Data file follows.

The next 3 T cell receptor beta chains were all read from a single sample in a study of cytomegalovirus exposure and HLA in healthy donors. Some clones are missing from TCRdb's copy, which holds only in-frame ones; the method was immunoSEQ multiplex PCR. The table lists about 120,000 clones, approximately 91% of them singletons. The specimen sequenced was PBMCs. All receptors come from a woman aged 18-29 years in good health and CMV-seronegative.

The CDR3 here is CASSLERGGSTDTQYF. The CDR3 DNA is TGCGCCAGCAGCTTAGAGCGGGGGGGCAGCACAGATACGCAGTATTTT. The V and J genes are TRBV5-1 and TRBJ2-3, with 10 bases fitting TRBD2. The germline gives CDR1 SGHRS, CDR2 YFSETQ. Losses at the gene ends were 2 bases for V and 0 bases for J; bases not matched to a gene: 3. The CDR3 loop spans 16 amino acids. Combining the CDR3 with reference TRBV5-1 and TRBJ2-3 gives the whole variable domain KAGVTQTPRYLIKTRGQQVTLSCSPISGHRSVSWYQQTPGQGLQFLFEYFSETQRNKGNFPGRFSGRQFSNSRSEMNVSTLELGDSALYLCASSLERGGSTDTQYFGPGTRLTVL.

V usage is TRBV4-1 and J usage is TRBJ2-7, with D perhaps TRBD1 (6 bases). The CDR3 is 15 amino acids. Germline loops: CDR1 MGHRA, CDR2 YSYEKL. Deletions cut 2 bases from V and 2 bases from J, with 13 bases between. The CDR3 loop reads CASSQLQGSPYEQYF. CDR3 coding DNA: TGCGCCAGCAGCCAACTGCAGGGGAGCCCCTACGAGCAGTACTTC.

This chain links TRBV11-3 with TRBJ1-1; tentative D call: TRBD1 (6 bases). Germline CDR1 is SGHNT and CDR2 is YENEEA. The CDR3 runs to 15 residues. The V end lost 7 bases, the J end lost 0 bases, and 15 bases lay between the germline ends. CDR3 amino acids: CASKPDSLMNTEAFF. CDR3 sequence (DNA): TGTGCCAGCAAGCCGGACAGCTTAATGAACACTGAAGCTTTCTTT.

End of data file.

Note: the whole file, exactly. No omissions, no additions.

The next 3 T cell receptor beta chains were all read from a single sample in a study of cytomegalovirus exposure and HLA in healthy donors. Some clones are missing from TCRdb's copy, which holds only in-frame ones; the method was immunoSEQ multiplex PCR. The table lists about 120,000 clones, approximately 91% of them singletons. The specimen sequenced was PBMCs. All receptors come from a woman aged 18-29 years in good health and CMV-seronegative.

The CDR3 here is CASSLERGGSTDTQYF. The CDR3 DNA is TGCGCCAGCAGCTTAGAGCGGGGGGGCAGCACAGATACGCAGTATTTT. The V and J genes are TRBV5-1 and TRBJ2-3, with 10 bases fitting TRBD2. The germline gives CDR1 SGHRS, CDR2 YFSETQ. Losses at the gene ends were 2 bases for V and 0 bases for J; bases not matched to a gene: 3. The CDR3 loop spans 16 amino acids. Combining the CDR3 with reference TRBV5-1 and TRBJ2-3 gives the whole variable domain KAGVTQTPRYLIKTRGQQVTLSCSPISGHRSVSWYQQTPGQGLQFLFEYFSETQRNKGNFPGRFSGRQFSNSRSEMNVSTLELGDSALYLCASSLERGGSTDTQYFGPGTRLTVL.

V usage is TRBV4-1 and J usage is TRBJ2-7, with D perhaps TRBD1 (6 bases). The CDR3 is 15 amino acids. Germline loops: CDR1 MGHRA, CDR2 YSYEKL. Deletions cut 2 bases from V and 2 bases from J, with 13 bases between. The CDR3 loop reads CASSQLQGSPYEQYF. CDR3 coding DNA: TGCGCCAGCAGCCAACTGCAGGGGAGCCCCTACGAGCAGTACTTC.

This chain links TRBV11-3 with TRBJ1-1; tentative D call: TRBD1 (6 bases). Germline CDR1 is SGHNT and CDR2 is YENEEA. The CDR3 runs to 15 residues. The V end lost 7 bases, the J end lost 0 bases, and 15 bases lay between the germline ends. CDR3 amino acids: CASKPDSLMNTEAFF. CDR3 sequence (DNA): TGTGCCAGCAAGCCGGACAGCTTAATGAACACTGAAGCTTTCTTT.